• Sat. Jun 3rd, 2023

How NHIF Positioned Itself to Lose The Police Tender

Jan 16, 2023
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The NHIF/POLICE tiff began with complaints over poor services. Police for a long time claimed they were receiving poor/substandard services from hospitals through NHIF.

Problem began with NHIF’s claims that the Sh4.5 billion was not adequate. Consequently, NPS gave NHIF an annual Sh 200million ex gratia top up to take care of the excess claims.

For four years NHIF received Sh 4.7 billion to cover 141,000 police and prisons officers but NHIF claimed that this was not enough because they were making 176 % loss value over and above the Sh 4.7 billion premium they were getting.

NPS on the other hand insisted that NHIF was incurring the loss because they were not conducting due diligence when using the Sh 200 million exgratia whose requirement was approval by the NPS based exgratia committee.

NPS demanded for accountability in the use of the Sh 200 million annually over a three year period and sought to deduct the amount from the Sh 4.7 billion after NHIF failed to avail audited accounts for the same.

NHIF have failed to provide evidence of how the ex gratia fund was used and only argued that the amount was used alongside the Sh 4.5bn premium and that the amount was inadequate to cover police.
NHIF did not respond to Auditor General’s queries.

NHIF then officially communicated to NPS demanding Sh 12 billion as premium for the medical cover if they were to continue offering the services. This was the extra revenue matching their 176% loss ratio.The amount was later scaled down to Sh 9 billion but NPS didnt budge.

NPS were concerned that it would take request through a supplementary budget as the 141,461 officers continue to suffer lack of proper medical cover.

NPS consequently resolved to re-tender the cover and invited NHIF to bid like the other interested parties. NHIF bid Sh 9 billion. and demanded upfront payment.

The silent war between the two institutions thus began.

Within a short time and without notice, NHIF scaled down services and denied access to hospitals to over 141,461 police and prison officers. NHIF disabled the systems and denied All of them except 1500 were now asked to seek treatment at public hospitals and only go to private hospitals after referral.

Those with access to special treatment were 39 prison officers in job groups N(14), P(6), R(14),S(4) and T (1).

On the other hand only 1429 police officers from job groups M(455), N(607), P(247), R(97), and S(23) could access the special medical care.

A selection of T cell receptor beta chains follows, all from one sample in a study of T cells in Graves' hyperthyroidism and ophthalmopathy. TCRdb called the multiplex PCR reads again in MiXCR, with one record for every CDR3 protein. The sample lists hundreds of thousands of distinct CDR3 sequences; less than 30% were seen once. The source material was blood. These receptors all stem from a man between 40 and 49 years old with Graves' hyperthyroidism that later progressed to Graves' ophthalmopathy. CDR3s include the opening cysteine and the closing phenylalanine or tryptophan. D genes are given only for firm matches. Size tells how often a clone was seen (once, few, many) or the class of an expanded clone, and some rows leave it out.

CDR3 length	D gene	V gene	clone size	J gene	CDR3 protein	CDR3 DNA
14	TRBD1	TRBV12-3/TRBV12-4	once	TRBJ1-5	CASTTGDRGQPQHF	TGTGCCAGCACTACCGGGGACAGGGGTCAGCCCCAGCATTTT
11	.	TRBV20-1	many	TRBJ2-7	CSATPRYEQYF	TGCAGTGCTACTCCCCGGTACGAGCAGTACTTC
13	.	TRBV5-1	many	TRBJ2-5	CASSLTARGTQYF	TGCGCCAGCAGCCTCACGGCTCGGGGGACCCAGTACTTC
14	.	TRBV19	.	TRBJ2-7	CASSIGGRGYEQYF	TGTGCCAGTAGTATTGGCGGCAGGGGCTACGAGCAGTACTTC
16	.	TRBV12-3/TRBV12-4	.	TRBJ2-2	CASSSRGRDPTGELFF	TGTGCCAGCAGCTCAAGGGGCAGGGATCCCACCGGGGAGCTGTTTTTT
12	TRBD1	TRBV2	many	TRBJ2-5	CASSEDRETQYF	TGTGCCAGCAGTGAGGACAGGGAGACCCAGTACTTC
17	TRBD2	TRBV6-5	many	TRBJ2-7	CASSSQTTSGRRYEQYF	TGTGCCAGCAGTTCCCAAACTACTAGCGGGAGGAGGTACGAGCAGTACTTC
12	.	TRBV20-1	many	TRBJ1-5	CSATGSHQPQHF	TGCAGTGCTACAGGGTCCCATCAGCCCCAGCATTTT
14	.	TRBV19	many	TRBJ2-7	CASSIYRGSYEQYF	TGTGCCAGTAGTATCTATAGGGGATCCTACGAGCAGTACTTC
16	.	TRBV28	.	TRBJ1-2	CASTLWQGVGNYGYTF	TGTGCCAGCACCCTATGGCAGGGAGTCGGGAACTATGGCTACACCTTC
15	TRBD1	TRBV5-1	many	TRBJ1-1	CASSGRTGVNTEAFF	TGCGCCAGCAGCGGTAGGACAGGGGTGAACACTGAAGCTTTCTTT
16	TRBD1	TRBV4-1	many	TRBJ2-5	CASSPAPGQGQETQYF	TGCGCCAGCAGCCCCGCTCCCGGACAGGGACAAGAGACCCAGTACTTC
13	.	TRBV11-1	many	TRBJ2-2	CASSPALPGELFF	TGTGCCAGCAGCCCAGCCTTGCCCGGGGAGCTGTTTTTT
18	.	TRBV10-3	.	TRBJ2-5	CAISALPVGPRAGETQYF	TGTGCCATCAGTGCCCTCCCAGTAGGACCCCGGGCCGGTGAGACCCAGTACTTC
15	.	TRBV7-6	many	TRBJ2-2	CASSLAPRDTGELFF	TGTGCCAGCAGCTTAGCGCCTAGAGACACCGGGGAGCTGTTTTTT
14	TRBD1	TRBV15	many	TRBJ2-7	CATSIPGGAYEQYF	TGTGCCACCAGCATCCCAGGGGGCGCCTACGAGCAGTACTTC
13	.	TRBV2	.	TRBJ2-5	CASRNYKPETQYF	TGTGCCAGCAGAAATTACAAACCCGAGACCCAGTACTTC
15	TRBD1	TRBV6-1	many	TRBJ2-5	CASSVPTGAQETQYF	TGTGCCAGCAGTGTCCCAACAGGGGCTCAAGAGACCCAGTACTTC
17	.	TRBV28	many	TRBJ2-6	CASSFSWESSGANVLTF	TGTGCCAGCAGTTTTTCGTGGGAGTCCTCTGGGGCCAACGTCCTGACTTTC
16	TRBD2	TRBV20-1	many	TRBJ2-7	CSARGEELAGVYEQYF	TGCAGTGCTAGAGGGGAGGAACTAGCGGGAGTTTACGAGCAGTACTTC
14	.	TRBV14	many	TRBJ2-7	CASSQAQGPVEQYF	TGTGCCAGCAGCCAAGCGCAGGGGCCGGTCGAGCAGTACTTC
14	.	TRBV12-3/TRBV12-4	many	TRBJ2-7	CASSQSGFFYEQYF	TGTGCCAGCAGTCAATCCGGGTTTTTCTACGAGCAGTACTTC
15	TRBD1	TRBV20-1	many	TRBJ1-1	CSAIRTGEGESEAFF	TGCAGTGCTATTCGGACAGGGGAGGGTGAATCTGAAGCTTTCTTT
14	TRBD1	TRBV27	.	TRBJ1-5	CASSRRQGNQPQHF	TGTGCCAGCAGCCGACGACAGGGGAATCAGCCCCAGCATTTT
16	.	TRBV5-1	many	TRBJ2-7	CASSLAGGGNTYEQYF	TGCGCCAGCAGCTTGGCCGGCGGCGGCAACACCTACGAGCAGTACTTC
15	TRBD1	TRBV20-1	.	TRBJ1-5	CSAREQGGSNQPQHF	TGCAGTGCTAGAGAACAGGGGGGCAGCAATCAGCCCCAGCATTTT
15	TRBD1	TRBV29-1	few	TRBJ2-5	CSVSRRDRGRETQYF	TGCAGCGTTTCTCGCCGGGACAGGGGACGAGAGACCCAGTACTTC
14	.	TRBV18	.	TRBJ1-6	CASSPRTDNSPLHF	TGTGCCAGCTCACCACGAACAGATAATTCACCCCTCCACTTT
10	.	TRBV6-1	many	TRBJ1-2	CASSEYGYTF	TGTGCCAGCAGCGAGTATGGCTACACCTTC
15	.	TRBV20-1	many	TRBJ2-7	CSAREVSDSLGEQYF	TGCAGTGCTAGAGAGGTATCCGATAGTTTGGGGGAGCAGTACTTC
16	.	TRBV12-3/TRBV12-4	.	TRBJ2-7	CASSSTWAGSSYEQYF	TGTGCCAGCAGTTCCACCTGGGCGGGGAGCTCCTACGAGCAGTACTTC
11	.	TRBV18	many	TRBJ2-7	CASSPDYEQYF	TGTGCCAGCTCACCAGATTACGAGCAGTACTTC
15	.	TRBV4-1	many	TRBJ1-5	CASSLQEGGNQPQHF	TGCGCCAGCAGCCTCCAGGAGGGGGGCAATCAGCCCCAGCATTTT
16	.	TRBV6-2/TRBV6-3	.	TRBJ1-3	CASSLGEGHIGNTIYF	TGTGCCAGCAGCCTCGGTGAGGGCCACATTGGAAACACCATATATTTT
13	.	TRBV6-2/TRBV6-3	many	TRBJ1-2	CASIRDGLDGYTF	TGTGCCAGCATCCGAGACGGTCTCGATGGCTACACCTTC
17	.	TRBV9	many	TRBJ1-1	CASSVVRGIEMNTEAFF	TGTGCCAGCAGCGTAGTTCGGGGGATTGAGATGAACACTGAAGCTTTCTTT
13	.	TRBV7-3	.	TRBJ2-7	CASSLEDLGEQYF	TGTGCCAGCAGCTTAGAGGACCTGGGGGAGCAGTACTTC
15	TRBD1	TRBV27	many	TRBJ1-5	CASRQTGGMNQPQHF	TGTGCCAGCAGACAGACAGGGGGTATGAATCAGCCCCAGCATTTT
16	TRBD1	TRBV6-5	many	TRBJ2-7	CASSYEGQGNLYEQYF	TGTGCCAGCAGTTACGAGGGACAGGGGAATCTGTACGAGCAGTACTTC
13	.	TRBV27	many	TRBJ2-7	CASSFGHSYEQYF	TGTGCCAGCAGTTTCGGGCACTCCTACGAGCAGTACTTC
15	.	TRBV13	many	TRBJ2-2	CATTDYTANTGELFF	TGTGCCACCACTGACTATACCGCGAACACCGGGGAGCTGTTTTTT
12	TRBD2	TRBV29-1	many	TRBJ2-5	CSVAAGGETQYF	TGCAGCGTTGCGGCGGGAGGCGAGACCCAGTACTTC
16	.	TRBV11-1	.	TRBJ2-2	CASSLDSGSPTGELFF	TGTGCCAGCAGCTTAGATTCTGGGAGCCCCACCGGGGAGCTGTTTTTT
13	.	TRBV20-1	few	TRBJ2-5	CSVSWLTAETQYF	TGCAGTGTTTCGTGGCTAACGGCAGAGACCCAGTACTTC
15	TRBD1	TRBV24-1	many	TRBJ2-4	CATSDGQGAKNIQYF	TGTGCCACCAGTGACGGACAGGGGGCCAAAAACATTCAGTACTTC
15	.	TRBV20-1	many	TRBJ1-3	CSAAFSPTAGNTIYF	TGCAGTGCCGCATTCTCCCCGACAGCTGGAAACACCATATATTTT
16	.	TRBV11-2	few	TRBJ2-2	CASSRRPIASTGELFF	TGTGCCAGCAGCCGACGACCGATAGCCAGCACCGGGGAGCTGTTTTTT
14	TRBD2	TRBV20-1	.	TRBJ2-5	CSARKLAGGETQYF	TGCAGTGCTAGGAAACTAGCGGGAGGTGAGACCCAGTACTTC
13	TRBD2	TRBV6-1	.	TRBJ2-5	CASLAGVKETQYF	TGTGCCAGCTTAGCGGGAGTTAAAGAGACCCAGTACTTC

The bulk of police officers under the Sh 4.7 billion NHIF medical cover were locked out leading to thousands of complaints by junior officers.

Instead of negotiating with NPS, NHIF locked out 141,461 police officers and prison officers to coerce NPS to top up. NPS had to seek a stop gap remedy for continuity of services.

NPS had therefore no option but to seek alternative cover for police and prison officers as they sought to resolve the tiff with NHIF.

The most shocking thing was that there was no official communication to NPS about the decision to lock out 141,461 officers. It was only discovered when sick officers were turned away from the hospitals on NHIF’s instructions.

The matter escalated to the cabinet and a decision was made to look for an alternative as NHIF was allowed to put its house in order.

Meanwhile, there was a management crisis at NHIF as the CEO and former chairman Nguyai were involved in boardroom turf wars.

As this was happening, a decision by a middle level manager responsible for claims identified as Dr Kuhora locked out all 141,461 beneficiaries who had unlimited benefit

Critical directors who would have others provided alternative leadership have never been appointed for over four years. Whether that was deliberate or not is a matter to verify.Junior officers at NHIF were left to handle the NPS medical cover crisis.
This gap was filled by private service providers.

Reliable sources reveal that NPS and NHIF have held over twenty meetings including half of them at management level and the other half attended by former Interior PS Kibicho and former IG Mutyambai on issues pertaining to the NPS medical cover.
There were three bidders in the latest tender and NPS picked the lowest.

the new NHIF chairman needs to clean up house and make sure offer reliable services to all public institutions.

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